Let me walk you through it like a simpleton (you being the simpleton). I broadcast a four-hour radio show, five days a week. The suggestion that that is somehow a step down from presenting a half-hour TV talk show once a week (20 hours of weekly output, versus 0.5 hours) is a genuine side-splitter. I'm statistically 40 times the broadcaster I was then. That's just maths.
Your new book, I, Partridge, has a unique aural component. Can you explain how it's meant to work?
Sure can. My autobiog has a suggested soundtrack. At key moments in the book I give the title of a song that should be played to enhance the experience of reading that particular paragraph. For example, the song Japanese Boy by Aneka for the section in which I describe the drunken night out in Tokyo where Sally Gunnell encourages me to throw a bin through a shop window. I wanted my publishers to put the soundtrack on a CD and give it away with the book but – to be frank – I don't think they could be arsed. No wonder we're in a recession.
You have a gift for unexpected simile, eg, "Snowflakes fell from the sky like tiny pieces of a snowman who had stood on a land mine." Who are your literary influences, if any?
A true writer, a good writer, refuses to be influenced by any other writer – it's cheating otherwise. My influences come from elsewhere. I'm inspired by the chord choices of Sting, the camera angles of Scorsese, a dog catching a frisbee, the satisfying gu-dum of a German-built car door shutting, the shimmy of Shakira's sweet ass. I draw on every one of these things when I'm in my study.
The book is a very personal account of your life and career to date. Would you call it a "warts and all" portrayal?
It's warts, verrucas, moles, psoriasis, the lot. I'd even include the blackheads on my nose. I looked at them with a shaving mirror the other day actually. Disgusting. It was like the world's most densely-packed dot-to-dot puzzle. I tried to get rid of them with a blackhead gun made out of a ballpoint pen. But there were simply too many. I just ended up with slightly fewer blackheads and a very red nose. Hey-ho.
You write a lot about your unhappy childhood. Was it really that bad?
It was pretty dark. My father was a naturally gifted corporal punisher. He was also fearless – when conscripted to fight in the second world war, he was delighted. Apparently he just punched the air and said: "I'm off to save a Jew or two!" But he came back a troubled man. To be honest I don't think he did save a Jew. Or two.
You have an incredible memory for detail. Have you always kept a diary?
The only diary I keep is the one inside my mind. Plus a written one that I fill in at the end of every day. I keep my brain in shape by doing the Daily Mail quick crossword. (Love their ironic use of the word "quick".) I'm also pretty gung-ho about cod liver oil tablets. Though I'd be just as happy with oil from the liver of any other fish. In fact it wouldn't even need to be from the liver.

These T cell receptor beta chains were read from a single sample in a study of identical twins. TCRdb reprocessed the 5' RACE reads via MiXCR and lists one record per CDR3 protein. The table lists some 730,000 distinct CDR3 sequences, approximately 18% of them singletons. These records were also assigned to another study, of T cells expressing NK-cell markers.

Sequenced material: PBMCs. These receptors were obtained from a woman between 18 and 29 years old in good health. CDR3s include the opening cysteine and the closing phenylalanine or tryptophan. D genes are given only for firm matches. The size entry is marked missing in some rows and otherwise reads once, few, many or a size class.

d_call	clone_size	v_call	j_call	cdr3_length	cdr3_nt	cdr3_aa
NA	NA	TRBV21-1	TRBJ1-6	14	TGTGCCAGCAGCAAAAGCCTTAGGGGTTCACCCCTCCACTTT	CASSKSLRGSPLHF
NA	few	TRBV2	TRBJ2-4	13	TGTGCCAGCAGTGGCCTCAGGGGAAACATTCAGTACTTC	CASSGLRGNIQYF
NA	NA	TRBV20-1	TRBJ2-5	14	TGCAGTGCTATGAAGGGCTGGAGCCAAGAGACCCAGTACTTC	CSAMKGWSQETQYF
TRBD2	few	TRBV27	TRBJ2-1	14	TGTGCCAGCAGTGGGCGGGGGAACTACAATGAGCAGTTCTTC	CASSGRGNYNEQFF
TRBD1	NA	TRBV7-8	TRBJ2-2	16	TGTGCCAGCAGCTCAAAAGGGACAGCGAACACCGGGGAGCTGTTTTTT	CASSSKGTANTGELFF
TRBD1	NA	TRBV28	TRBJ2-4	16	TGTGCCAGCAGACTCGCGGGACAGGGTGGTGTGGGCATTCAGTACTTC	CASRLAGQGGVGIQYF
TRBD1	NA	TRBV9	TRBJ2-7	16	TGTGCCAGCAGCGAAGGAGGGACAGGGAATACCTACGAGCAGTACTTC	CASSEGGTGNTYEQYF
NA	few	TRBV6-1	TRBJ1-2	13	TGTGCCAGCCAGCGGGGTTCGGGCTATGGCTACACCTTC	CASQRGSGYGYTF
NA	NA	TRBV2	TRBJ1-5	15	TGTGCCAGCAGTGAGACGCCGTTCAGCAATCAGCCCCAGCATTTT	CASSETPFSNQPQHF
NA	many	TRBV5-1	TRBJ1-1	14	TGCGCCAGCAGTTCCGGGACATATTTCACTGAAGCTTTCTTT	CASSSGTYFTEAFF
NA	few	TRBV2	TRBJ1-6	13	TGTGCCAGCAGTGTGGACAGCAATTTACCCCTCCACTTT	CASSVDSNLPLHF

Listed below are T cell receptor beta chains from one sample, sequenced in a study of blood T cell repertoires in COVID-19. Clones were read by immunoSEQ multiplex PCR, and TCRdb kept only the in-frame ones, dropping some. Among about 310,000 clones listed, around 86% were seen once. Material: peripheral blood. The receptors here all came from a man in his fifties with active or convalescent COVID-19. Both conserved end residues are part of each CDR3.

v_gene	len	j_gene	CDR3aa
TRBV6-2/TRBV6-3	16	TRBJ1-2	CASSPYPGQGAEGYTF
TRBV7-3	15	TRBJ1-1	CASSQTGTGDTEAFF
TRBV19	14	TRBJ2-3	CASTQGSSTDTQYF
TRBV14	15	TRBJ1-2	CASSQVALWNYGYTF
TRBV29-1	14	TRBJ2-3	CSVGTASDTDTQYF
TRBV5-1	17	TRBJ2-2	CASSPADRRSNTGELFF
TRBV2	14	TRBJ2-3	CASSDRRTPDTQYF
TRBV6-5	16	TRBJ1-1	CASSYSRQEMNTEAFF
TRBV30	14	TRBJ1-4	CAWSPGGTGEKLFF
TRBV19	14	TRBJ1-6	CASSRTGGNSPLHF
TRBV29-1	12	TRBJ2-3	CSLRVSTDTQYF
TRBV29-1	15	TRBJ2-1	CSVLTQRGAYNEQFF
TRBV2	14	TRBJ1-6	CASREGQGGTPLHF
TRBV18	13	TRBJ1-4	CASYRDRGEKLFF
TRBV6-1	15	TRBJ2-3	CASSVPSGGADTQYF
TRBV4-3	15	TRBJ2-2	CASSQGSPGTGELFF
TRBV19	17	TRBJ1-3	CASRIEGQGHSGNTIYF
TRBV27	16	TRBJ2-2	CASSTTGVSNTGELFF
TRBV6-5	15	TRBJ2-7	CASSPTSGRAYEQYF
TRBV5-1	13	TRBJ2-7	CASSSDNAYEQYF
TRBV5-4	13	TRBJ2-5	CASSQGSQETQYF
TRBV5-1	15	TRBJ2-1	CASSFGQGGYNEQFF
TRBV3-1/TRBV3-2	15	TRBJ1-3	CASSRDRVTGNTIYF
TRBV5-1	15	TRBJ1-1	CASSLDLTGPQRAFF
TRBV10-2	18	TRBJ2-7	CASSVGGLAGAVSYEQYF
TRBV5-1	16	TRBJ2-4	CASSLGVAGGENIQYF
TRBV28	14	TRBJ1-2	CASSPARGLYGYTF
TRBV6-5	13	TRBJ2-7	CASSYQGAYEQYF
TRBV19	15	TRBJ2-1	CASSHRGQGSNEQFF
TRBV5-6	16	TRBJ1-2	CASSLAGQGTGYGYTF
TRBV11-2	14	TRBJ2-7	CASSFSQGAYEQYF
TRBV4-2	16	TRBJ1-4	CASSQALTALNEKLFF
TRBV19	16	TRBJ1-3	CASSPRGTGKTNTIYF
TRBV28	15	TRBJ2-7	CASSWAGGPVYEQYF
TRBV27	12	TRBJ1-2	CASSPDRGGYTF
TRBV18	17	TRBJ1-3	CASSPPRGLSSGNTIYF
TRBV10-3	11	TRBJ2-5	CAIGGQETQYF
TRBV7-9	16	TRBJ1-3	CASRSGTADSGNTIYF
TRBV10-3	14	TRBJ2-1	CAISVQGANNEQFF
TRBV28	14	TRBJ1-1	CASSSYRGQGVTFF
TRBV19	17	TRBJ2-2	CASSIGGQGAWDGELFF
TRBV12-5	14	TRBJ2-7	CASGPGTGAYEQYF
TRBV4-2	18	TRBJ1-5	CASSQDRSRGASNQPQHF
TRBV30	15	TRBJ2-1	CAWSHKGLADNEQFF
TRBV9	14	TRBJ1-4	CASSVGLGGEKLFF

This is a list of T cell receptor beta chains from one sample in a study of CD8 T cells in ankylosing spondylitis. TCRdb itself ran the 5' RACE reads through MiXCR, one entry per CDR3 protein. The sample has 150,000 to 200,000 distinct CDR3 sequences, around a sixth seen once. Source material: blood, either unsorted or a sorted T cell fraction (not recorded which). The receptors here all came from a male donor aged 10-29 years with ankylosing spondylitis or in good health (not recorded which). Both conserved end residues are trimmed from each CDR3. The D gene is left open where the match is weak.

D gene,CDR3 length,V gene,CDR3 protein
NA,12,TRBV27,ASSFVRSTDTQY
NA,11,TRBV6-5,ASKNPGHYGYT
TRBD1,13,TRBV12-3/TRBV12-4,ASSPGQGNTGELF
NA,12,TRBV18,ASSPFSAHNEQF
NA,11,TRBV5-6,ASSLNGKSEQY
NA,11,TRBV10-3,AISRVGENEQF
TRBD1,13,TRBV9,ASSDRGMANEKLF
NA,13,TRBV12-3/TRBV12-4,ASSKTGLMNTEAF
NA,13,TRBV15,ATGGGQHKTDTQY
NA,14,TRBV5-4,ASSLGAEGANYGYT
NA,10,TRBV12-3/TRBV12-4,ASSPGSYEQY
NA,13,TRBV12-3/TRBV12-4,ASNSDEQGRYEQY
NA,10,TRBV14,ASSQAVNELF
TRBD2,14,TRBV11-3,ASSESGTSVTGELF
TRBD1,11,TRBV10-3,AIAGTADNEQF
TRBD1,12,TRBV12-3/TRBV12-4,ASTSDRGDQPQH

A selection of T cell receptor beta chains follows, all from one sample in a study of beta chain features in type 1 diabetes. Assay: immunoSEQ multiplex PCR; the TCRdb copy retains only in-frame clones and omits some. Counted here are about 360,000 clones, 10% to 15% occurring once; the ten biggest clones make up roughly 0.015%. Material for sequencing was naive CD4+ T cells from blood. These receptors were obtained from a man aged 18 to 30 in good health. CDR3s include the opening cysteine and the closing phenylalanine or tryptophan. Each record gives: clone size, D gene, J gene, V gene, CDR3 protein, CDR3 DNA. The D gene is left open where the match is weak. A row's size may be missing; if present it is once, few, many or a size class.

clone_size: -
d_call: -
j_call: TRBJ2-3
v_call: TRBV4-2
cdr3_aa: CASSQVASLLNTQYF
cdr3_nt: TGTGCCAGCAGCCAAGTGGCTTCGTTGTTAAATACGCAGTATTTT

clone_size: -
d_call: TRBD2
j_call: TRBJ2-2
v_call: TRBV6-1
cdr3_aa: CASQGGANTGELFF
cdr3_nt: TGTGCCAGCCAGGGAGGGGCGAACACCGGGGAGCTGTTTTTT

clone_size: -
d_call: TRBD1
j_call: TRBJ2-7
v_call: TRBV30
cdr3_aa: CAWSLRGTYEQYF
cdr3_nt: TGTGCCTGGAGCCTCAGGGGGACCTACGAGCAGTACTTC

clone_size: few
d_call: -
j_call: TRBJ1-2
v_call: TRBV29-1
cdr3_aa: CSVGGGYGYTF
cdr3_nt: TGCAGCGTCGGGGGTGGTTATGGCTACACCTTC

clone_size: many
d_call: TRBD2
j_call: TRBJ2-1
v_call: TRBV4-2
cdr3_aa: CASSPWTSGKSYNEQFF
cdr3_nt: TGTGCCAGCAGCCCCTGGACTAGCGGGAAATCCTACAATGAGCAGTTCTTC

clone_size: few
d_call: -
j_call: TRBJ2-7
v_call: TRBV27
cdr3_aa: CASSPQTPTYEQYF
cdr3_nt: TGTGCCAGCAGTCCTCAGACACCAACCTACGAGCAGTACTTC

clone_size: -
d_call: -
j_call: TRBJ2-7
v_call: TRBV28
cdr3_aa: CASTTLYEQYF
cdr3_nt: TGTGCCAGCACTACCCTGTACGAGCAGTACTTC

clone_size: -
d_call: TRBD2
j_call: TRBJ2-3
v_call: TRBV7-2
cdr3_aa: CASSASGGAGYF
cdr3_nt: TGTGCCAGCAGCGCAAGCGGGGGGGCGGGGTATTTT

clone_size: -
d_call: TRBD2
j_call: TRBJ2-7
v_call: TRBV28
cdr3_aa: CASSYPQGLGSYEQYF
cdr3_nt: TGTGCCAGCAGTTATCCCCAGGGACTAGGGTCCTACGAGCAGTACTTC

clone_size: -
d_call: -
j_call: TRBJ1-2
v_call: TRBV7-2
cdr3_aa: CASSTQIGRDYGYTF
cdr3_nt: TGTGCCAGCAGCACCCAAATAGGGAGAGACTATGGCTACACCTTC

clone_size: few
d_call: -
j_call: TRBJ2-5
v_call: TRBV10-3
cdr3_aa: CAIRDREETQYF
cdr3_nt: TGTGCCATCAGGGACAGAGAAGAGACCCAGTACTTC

A lot of authors use their autobiographies to settle old scores. Were you tempted?
God yeah. Originally there were revelations in there about all sorts of people, until I spent a fascinating and hilarious afternoon going through the book and audiobook with my lawyers. Armed with a red pen, we totted up the offending passages and the final scores were: defamation (144), slander (72), libel (72) and malicious falsehood (1). All I can say is that as a result one particular celebrity will have breathed a very big sigh of relief. I won't reveal who it is, other than to say it's John Craven.
You furnish your readers with some interesting strategies for living – Alan's Desk Design, your Nando's Efficiency System – have you ever thought about writing a self-help book?
I've explored this territory before. After bouncing back, I designed Forward Solutions™, a highly successful self-improvement programme supported by the twin crutches of corporate buzz-words and rock music. I delivered it to sales teams the length and breadth of parts of the UK and, in nearly a third of cases, sales briefly went up. The strategies you mention are probably better suited to housewives than successful men, but it's an interesting idea for a book. Call my office in the morning.
If an election were held tomorrow, how would you vote?
Quickly and Conservatively. I recently read that George Osborne changed his name from Gideon to George because he thought it sounded more prime-ministerial. He was 13 at the time. Now if that's not the kind of guy we want running our country, I don't know what is.
Who would play you in the film of the book of your life?
Morgan Freeman. He's such an incredible actor you'd quickly forget he's one of the blackest men in Hollywood. Or ITV man John Stapleton. He's not known as an actor – but he will be. I've seen him act out domestic arguments and exchanges with shopkeepers and I've seen enough to know he will become one of our best-loved actors. He has bags of talent.
Without wishing to spoil the ending, would you describe yourself as a happy man these days?
So far today I've done my radio show, had oven chips for lunch and been to Laser Quest. What's not to be happy about? It's at times like this that I think Belinda Carlisle was right when she said that Heaven is a Place on Earth. Though she should have added "and that place is Norwich". Saw her on TV the other week actually. She's ballooned.